Or, it’s aliiiiiiive! Mwahahaha!
I’m currently busy with the character sheets for the novel Porselein I’m writing. The five sheets are taking quite a bit of time to complete as I’m being very thorough (not just for myself, but also because it is part of my writing course homework!). These characters are my main, important characters that I really need to know a lot about in order to make the story believable. I mean, it’s already fantasy, so that “willing suspension of disbelief” must be there.
Starting off with the very basics
In completing a character sheet, I normally start with the most basic elements – full name and physical description. If I have a specific face in mind, I will sometimes use a photo as reference. I’ll also use photo references to get an approximate idea of the character (as you can see from my “Ruon Chronicles” and my “Porselein” Pinterest inspiration boards). This is usually where I’ll also mention whether or not they have any birthmarks, tattoos, piercings, that kind of thing.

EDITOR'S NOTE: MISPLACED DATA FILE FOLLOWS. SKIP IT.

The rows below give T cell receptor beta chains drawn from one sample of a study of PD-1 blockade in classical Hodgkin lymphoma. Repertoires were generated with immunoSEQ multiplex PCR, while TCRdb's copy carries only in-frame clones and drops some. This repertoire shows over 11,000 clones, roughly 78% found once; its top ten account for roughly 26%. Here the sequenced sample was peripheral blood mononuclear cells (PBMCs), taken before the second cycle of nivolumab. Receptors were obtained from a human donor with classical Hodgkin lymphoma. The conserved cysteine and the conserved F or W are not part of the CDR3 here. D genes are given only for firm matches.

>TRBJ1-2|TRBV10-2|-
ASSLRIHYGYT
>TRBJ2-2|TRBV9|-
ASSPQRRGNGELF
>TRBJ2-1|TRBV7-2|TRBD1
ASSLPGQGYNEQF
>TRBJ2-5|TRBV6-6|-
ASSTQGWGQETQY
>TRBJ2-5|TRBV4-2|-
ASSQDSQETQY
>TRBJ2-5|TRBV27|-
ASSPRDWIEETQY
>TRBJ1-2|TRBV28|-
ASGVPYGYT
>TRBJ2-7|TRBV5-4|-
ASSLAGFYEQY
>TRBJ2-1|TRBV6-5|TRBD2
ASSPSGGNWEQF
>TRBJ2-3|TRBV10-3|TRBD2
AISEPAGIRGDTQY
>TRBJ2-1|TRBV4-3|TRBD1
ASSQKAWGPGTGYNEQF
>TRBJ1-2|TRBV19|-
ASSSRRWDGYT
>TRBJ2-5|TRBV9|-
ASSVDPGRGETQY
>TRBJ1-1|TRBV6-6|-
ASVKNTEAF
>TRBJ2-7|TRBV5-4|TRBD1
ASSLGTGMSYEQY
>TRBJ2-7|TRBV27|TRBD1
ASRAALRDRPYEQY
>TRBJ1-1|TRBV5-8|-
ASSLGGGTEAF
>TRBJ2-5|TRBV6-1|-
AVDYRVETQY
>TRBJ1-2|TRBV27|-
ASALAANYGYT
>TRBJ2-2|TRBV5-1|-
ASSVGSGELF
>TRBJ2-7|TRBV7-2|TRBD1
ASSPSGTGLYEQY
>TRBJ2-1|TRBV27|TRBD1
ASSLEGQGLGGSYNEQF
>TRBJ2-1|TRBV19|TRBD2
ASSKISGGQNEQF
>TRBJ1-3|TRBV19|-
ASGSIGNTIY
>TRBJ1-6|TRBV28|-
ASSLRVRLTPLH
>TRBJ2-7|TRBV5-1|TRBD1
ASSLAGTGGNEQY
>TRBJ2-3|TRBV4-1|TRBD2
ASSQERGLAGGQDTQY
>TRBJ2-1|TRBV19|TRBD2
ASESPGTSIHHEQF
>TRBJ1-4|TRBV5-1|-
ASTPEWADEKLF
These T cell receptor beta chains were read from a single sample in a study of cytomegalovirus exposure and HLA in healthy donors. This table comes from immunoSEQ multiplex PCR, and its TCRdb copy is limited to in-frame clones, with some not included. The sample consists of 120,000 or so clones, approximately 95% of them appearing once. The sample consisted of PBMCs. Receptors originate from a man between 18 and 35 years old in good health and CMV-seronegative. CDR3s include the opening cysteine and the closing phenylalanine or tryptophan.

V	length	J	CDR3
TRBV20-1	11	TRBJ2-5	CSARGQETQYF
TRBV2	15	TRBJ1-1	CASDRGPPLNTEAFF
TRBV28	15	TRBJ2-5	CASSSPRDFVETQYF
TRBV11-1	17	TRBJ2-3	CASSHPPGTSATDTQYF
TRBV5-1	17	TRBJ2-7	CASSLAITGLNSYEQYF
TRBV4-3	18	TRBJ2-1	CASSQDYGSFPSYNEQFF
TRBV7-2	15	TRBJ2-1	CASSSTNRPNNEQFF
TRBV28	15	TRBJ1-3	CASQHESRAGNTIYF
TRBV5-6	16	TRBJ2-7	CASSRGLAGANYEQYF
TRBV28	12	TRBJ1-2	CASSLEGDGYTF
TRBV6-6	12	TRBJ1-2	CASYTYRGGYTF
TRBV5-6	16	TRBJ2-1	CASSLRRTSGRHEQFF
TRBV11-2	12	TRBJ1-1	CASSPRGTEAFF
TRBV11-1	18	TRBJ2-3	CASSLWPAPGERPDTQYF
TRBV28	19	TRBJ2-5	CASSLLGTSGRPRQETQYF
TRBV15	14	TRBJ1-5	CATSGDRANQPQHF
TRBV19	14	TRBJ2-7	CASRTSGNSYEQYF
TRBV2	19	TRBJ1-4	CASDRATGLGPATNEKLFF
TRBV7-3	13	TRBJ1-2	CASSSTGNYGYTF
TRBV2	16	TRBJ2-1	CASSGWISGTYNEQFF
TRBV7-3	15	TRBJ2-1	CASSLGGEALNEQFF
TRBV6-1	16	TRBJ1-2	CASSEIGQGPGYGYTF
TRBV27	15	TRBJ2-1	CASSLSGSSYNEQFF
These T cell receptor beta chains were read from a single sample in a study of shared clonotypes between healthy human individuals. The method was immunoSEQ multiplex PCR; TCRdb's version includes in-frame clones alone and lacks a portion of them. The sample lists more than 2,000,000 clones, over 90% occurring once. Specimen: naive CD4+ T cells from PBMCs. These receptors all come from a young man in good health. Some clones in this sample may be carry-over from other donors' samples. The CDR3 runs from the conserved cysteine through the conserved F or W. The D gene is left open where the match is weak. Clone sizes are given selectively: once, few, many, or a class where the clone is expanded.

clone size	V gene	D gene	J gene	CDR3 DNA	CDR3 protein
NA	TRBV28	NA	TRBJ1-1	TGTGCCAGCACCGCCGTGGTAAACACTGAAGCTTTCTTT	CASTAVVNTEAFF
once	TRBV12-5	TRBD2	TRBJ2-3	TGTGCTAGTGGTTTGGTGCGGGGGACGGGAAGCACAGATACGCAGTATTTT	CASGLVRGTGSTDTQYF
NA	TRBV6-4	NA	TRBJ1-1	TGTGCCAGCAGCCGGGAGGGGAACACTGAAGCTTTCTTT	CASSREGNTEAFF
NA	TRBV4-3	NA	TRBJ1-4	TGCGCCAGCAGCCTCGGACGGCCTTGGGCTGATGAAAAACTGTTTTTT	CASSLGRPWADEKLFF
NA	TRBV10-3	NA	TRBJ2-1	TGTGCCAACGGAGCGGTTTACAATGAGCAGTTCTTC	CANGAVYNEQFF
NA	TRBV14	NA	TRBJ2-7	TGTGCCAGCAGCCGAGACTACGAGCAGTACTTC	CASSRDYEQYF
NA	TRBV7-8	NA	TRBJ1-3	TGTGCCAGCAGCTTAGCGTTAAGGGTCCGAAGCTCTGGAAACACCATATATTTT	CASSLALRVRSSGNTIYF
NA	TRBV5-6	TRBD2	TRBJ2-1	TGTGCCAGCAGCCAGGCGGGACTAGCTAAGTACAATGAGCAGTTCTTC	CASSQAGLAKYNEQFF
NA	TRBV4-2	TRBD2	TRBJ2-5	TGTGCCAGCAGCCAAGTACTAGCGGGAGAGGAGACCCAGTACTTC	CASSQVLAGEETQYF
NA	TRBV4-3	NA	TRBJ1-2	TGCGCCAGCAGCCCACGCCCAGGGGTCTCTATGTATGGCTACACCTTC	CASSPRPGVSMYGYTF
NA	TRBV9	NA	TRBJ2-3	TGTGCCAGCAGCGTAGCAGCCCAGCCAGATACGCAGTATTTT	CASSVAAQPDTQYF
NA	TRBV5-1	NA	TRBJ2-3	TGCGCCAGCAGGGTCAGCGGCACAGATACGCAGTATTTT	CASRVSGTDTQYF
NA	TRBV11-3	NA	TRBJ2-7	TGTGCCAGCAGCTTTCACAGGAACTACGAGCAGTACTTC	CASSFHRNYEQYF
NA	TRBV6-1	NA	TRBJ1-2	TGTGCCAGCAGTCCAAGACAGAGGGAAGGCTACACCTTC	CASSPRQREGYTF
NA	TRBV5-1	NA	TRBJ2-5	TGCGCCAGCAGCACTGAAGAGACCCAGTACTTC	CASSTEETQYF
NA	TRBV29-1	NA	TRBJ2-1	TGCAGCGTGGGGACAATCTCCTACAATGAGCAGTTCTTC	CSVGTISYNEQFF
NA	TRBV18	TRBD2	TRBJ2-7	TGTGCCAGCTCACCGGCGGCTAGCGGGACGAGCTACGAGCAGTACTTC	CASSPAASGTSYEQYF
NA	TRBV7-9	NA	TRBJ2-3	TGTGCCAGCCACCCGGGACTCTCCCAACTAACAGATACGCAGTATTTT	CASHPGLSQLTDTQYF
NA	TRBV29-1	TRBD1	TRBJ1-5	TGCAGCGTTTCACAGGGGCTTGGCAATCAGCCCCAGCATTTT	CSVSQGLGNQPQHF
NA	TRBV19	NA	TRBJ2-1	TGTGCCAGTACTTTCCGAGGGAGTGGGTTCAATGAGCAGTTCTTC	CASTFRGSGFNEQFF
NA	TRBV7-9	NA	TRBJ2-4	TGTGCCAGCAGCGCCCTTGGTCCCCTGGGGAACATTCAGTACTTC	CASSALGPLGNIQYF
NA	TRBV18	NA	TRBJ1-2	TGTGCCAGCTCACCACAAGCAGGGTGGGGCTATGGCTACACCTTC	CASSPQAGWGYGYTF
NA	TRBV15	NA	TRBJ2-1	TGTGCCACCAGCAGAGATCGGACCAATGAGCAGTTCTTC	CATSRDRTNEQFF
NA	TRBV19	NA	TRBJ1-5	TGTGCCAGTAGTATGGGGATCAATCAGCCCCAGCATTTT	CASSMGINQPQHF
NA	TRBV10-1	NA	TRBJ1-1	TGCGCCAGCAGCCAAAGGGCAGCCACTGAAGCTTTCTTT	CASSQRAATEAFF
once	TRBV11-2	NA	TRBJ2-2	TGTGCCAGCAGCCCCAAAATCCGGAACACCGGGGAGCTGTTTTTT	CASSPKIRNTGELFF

Start to fill in the blanks
When you start to fill in the blanks, look at things like whether they are single or not, what their family looks like, how many siblings they have (if any). By doing this, you will see that a bigger picture will start to form around the character regarding their history and their relationships with other characters and places in the story.
By starting to fill in their history – schooling or lack thereof, their deepest secrets/the most awful thing that they have ever done. What was the three biggest things to happen in their lives and why are they so important? Was your character bullied, abused, etc.? How would their history influence where they are now?
Usually by this time the personality of the character has also started coming to the fore, leaving you with the reasons why they use self-deprecating humour, etc. Start with them on a scale of introvert/extrovert and go from there.
That is to say, add some conflict and plot points and there you have it. A character that won’t just feel two dimensional or stereotypical. And remember – it takes practice, practice, practice!